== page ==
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Say That Again? Podcast eP. 56

How Our Accents Can Divide and Unite Us

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Can the way we speak be a source of unity instead of division? Two journalists share their stories.

We all judge others on how they sound: their accent, their pronunciation, their use of slang. Some of us have been criticized for these things ourselves, mocked because we sound different from those around us.

The way we speak can be a source of division. But it doesn’t have to be.

In this episode of Let’s Find Common Ground, we speak with Jessica Mendoza and Jingnan Peng of The Christian Science Monitor. They host the Monitor’s new podcast Say That Again?, which explores how we sound, how we listen, and how we can come to better understand each other.

Both hosts and guests on this show were once newcomers to the US. We hear some personal stories of how their own voices have affected their experience, and how listening differently can help us all find common ground.

Our show includes several extracts from Say That Again?, including a man who was turned down for a job because of his accent, and two women whose use of Black English – often derided by outsiders – has become a source of pride both professionally and personally.

Jessica Mendoza

Jess is a reporter and podcast producer for The Christian Science Monitor. She’s produced and hosted podcasts about the legacy of racism in Tulsa, Oklahoma; the challenges and resilience of women in the pandemic; and the ways that accent and language shape identity. Her work includes helping to develop the Monitor’s long-term multimedia strategy and collaborating with other Monitor reporters and editors to engage audiences beyond written stories.

Jess started at the Monitor in 2015 as an intern at the Boston office, where she worked her way from the web team to the National News desk. She worked two years as the Monitor’s West Coast correspondent out of Los Angeles before coming to Washington, D.C., to cover politics on Capitol Hill and beyond.

Previously, Jess was a radio DJ for a top 40 station and sideline reporter for a pro basketball league in the Philippines, where she’s from. She holds a bachelor’s in communication from Ateneo de Manila University and a master’s in journalism from Northeastern University.

Jingnan Peng

Jingnan Peng is a reporter and multimedia producer for The Christian Science Monitor. He mainly shoots and edits videos, with a focus on disability, culture and politics. He previously covered breaking news for Agence France-Presse (AFP) and reported on technology and culture for Quartz. Say That Again? is his first podcast.

A Beijing native, Jing studied literature as an undergraduate at Yale and went on to complete a Master’s degree at Columbia Journalism School. Outside of work, he likes learning languages, watching films, and performing improv comedy (he has a gig at Boston’s Improv Asylum).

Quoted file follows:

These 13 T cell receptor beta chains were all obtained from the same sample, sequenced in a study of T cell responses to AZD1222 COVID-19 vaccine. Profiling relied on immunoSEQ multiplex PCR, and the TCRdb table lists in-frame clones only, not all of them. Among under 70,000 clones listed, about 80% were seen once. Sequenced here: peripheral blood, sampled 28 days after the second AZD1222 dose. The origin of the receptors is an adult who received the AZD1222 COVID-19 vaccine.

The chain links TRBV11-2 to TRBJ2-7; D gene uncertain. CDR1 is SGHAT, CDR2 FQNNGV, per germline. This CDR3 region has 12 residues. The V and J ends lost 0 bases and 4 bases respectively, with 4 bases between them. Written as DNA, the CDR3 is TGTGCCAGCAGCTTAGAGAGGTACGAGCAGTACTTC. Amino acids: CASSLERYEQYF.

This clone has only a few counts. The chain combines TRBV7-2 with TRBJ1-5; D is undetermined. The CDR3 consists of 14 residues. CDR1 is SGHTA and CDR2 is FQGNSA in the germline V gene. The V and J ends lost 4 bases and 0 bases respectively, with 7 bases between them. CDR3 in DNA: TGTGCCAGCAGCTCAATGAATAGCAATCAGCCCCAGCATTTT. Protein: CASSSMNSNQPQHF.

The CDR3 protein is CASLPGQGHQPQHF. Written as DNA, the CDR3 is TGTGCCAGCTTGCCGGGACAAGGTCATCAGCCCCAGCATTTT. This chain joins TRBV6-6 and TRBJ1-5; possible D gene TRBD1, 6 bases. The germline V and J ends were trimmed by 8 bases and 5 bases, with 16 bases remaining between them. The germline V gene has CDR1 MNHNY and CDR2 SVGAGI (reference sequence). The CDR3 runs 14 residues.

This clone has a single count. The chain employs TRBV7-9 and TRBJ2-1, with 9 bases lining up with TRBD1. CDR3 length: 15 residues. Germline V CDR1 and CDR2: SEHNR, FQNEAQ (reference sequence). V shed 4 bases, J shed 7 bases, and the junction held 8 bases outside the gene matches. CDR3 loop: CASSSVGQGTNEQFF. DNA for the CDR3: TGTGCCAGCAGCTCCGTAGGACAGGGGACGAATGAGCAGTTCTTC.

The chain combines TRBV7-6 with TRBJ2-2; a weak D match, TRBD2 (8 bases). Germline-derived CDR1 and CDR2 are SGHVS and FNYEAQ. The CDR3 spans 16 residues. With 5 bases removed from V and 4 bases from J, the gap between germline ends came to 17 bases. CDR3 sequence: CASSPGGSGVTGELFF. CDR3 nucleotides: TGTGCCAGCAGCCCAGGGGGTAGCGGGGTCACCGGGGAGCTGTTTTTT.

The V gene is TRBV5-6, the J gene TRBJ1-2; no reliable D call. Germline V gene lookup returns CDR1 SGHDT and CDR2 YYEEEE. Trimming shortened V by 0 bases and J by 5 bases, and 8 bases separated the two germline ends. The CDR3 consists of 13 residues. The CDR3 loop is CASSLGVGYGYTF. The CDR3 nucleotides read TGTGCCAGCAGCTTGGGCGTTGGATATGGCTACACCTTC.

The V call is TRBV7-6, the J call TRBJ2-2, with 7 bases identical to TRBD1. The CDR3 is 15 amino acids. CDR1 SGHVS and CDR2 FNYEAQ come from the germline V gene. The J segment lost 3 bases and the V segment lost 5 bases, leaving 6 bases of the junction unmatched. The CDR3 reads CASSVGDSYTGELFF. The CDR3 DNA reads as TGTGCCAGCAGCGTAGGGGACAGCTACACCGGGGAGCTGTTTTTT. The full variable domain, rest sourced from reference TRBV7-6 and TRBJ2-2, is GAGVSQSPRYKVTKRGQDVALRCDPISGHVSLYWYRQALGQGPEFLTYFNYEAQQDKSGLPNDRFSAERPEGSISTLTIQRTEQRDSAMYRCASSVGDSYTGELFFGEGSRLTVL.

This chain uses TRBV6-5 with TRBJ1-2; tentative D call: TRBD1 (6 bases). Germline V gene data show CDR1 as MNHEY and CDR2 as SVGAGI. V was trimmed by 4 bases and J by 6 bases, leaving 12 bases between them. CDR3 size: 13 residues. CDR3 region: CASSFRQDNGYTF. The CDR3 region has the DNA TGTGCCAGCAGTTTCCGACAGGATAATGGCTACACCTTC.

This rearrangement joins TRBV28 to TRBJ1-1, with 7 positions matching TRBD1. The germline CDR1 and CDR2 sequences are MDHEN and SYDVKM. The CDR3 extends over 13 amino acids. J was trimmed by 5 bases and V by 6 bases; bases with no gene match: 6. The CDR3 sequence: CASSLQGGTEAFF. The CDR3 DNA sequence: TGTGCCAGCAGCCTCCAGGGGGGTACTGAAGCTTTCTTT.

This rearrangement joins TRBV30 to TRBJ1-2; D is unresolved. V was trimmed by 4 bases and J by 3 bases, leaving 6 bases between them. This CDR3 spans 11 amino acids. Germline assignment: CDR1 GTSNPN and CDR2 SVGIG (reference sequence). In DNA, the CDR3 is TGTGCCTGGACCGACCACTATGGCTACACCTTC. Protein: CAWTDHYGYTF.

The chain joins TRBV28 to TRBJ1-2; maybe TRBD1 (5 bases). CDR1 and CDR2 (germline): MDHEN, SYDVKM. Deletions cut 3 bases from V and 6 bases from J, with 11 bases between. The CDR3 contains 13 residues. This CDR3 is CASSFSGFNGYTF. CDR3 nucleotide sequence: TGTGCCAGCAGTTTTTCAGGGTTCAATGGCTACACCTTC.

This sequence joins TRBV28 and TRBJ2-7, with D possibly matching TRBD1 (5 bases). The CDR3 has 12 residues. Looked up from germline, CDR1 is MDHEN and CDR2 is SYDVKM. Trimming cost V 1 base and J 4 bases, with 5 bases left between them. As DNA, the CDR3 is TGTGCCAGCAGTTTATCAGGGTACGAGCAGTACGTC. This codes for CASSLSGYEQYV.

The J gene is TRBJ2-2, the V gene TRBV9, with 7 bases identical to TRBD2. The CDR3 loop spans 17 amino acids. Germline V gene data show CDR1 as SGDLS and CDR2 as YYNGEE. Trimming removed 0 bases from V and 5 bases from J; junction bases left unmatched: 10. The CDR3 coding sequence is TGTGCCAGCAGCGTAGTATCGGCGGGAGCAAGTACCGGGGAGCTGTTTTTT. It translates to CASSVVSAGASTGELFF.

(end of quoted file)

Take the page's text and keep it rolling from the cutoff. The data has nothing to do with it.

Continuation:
Want to hear more? Check out our podcast page to see all the discussions!

Journalist Mónica Guzmán

Healing Conversations Across Dangerous Divides

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Is it possible to find common ground with anyone? A liberal daughter of a conservative family shares her story.

Journalist Mónica Guzmán is the loving liberal daughter of Mexican immigrants who strongly support Donald Trump. We hear her personal story of how Mónica set out to understand what divides America and discovered ways to overcome divisions that hurt our relationships and society.

In this episode of “Let’s Find Common Ground,” we discuss ways to use our own sense of curiosity to have cross-partisan conversations with colleagues, friends, and family.

Mónica Guzmán is the author of the new book I Never Thought Of It That Way. She serves as an advisor to the depolarization organization, Braver Angels. Our interview shows listeners how to cross boundaries and find common ground with anyone.

Read the Episode Transcript

Ep 54 – Healing Conversations Across Dangerous Divides

Mónica Guzmán

Mónica Guzmán is Director of Digital and Storytelling at Braver Angels, a nonprofit working to depolarize America; host of the Crosscut interview series Northwest Newsmakers; and author of I Never Thought Of It That Way: How to Have Fearlessly Curious Conversations in Dangerously Divided Times.

She was a 2019 fellow at the Henry M. Jackson Foundation, where she studied social and political division, and a 2016 fellow at the Nieman Foundation for Journalism at Harvard University, where she studied how journalists can better meet the needs of a participatory public.

Before committing to the project of helping people understand each other across the political divide, Mónica cofounded the award-winning Seattle newsletter The Evergrey and led a national network of groundbreaking local newsletters as VP of Local for WhereBy.Us.